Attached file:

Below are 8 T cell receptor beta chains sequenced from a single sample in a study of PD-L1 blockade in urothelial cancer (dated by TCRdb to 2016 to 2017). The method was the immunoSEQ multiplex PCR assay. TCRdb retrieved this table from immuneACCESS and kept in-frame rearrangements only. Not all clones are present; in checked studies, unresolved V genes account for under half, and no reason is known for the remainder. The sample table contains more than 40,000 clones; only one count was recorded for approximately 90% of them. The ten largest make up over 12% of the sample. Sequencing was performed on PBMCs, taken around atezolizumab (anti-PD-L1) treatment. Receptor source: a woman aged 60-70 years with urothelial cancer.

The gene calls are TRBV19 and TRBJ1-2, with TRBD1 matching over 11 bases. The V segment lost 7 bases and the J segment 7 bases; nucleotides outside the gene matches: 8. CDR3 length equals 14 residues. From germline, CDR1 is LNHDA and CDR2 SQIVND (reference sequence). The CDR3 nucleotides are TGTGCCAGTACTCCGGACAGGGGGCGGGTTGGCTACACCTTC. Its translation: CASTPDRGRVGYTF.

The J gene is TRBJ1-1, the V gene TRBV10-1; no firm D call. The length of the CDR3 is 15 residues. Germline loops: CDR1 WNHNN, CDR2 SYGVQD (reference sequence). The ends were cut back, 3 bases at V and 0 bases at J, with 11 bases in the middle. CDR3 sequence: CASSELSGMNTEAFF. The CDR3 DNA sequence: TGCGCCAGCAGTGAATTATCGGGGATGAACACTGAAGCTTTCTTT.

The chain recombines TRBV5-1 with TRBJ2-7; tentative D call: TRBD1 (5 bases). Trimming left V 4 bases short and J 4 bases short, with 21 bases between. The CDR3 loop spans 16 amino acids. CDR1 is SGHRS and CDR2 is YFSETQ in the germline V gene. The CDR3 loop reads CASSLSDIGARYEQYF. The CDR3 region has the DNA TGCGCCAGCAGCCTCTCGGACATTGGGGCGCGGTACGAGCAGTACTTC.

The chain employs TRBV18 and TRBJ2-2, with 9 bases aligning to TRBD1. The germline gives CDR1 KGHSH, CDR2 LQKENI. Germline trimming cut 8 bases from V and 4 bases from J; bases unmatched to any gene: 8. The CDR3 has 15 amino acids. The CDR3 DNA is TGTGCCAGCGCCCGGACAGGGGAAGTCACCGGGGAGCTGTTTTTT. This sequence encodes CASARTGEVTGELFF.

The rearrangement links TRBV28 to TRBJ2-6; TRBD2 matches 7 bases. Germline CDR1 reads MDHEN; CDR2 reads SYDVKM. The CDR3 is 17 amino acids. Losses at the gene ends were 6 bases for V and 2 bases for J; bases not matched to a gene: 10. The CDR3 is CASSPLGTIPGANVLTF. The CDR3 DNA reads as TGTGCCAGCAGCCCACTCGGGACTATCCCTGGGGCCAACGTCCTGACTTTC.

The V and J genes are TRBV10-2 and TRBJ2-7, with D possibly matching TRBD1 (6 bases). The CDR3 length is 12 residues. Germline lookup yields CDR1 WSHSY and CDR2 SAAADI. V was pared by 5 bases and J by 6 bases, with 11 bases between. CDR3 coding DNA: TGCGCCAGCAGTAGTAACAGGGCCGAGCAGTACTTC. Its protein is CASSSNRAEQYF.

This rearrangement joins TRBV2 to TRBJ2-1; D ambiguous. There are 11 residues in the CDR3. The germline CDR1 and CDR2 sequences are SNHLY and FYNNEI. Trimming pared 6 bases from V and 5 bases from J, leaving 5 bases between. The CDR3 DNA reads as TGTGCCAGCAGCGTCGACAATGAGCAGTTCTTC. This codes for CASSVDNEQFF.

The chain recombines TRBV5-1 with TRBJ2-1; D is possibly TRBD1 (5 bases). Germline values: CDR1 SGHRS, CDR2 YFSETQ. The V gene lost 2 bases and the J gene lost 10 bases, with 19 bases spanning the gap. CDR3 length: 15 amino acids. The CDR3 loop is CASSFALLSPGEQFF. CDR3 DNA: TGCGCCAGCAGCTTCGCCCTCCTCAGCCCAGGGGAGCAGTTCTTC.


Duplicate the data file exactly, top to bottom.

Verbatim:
Below are 8 T cell receptor beta chains sequenced from a single sample in a study of PD-L1 blockade in urothelial cancer (dated by TCRdb to 2016 to 2017). The method was the immunoSEQ multiplex PCR assay. TCRdb retrieved this table from immuneACCESS and kept in-frame rearrangements only. Not all clones are present; in checked studies, unresolved V genes account for under half, and no reason is known for the remainder. The sample table contains more than 40,000 clones; only one count was recorded for approximately 90% of them. The ten largest make up over 12% of the sample. Sequencing was performed on PBMCs, taken around atezolizumab (anti-PD-L1) treatment. Receptor source: a woman aged 60-70 years with urothelial cancer.

The gene calls are TRBV19 and TRBJ1-2, with TRBD1 matching over 11 bases. The V segment lost 7 bases and the J segment 7 bases; nucleotides outside the gene matches: 8. CDR3 length equals 14 residues. From germline, CDR1 is LNHDA and CDR2 SQIVND (reference sequence). The CDR3 nucleotides are TGTGCCAGTACTCCGGACAGGGGGCGGGTTGGCTACACCTTC. Its translation: CASTPDRGRVGYTF.

The J gene is TRBJ1-1, the V gene TRBV10-1; no firm D call. The length of the CDR3 is 15 residues. Germline loops: CDR1 WNHNN, CDR2 SYGVQD (reference sequence). The ends were cut back, 3 bases at V and 0 bases at J, with 11 bases in the middle. CDR3 sequence: CASSELSGMNTEAFF. The CDR3 DNA sequence: TGCGCCAGCAGTGAATTATCGGGGATGAACACTGAAGCTTTCTTT.

The chain recombines TRBV5-1 with TRBJ2-7; tentative D call: TRBD1 (5 bases). Trimming left V 4 bases short and J 4 bases short, with 21 bases between. The CDR3 loop spans 16 amino acids. CDR1 is SGHRS and CDR2 is YFSETQ in the germline V gene. The CDR3 loop reads CASSLSDIGARYEQYF. The CDR3 region has the DNA TGCGCCAGCAGCCTCTCGGACATTGGGGCGCGGTACGAGCAGTACTTC.

The chain employs TRBV18 and TRBJ2-2, with 9 bases aligning to TRBD1. The germline gives CDR1 KGHSH, CDR2 LQKENI. Germline trimming cut 8 bases from V and 4 bases from J; bases unmatched to any gene: 8. The CDR3 has 15 amino acids. The CDR3 DNA is TGTGCCAGCGCCCGGACAGGGGAAGTCACCGGGGAGCTGTTTTTT. This sequence encodes CASARTGEVTGELFF.

The rearrangement links TRBV28 to TRBJ2-6; TRBD2 matches 7 bases. Germline CDR1 reads MDHEN; CDR2 reads SYDVKM. The CDR3 is 17 amino acids. Losses at the gene ends were 6 bases for V and 2 bases for J; bases not matched to a gene: 10. The CDR3 is CASSPLGTIPGANVLTF. The CDR3 DNA reads as TGTGCCAGCAGCCCACTCGGGACTATCCCTGGGGCCAACGTCCTGACTTTC.

The V and J genes are TRBV10-2 and TRBJ2-7, with D possibly matching TRBD1 (6 bases). The CDR3 length is 12 residues. Germline lookup yields CDR1 WSHSY and CDR2 SAAADI. V was pared by 5 bases and J by 6 bases, with 11 bases between. CDR3 coding DNA: TGCGCCAGCAGTAGTAACAGGGCCGAGCAGTACTTC. Its protein is CASSSNRAEQYF.

This rearrangement joins TRBV2 to TRBJ2-1; D ambiguous. There are 11 residues in the CDR3. The germline CDR1 and CDR2 sequences are SNHLY and FYNNEI. Trimming pared 6 bases from V and 5 bases from J, leaving 5 bases between. The CDR3 DNA reads as TGTGCCAGCAGCGTCGACAATGAGCAGTTCTTC. This codes for CASSVDNEQFF.

The chain recombines TRBV5-1 with TRBJ2-1; D is possibly TRBD1 (5 bases). Germline values: CDR1 SGHRS, CDR2 YFSETQ. The V gene lost 2 bases and the J gene lost 10 bases, with 19 bases spanning the gap. CDR3 length: 15 amino acids. The CDR3 loop is CASSFALLSPGEQFF. CDR3 DNA: TGCGCCAGCAGCTTCGCCCTCCTCAGCCCAGGGGAGCAGTTCTTC.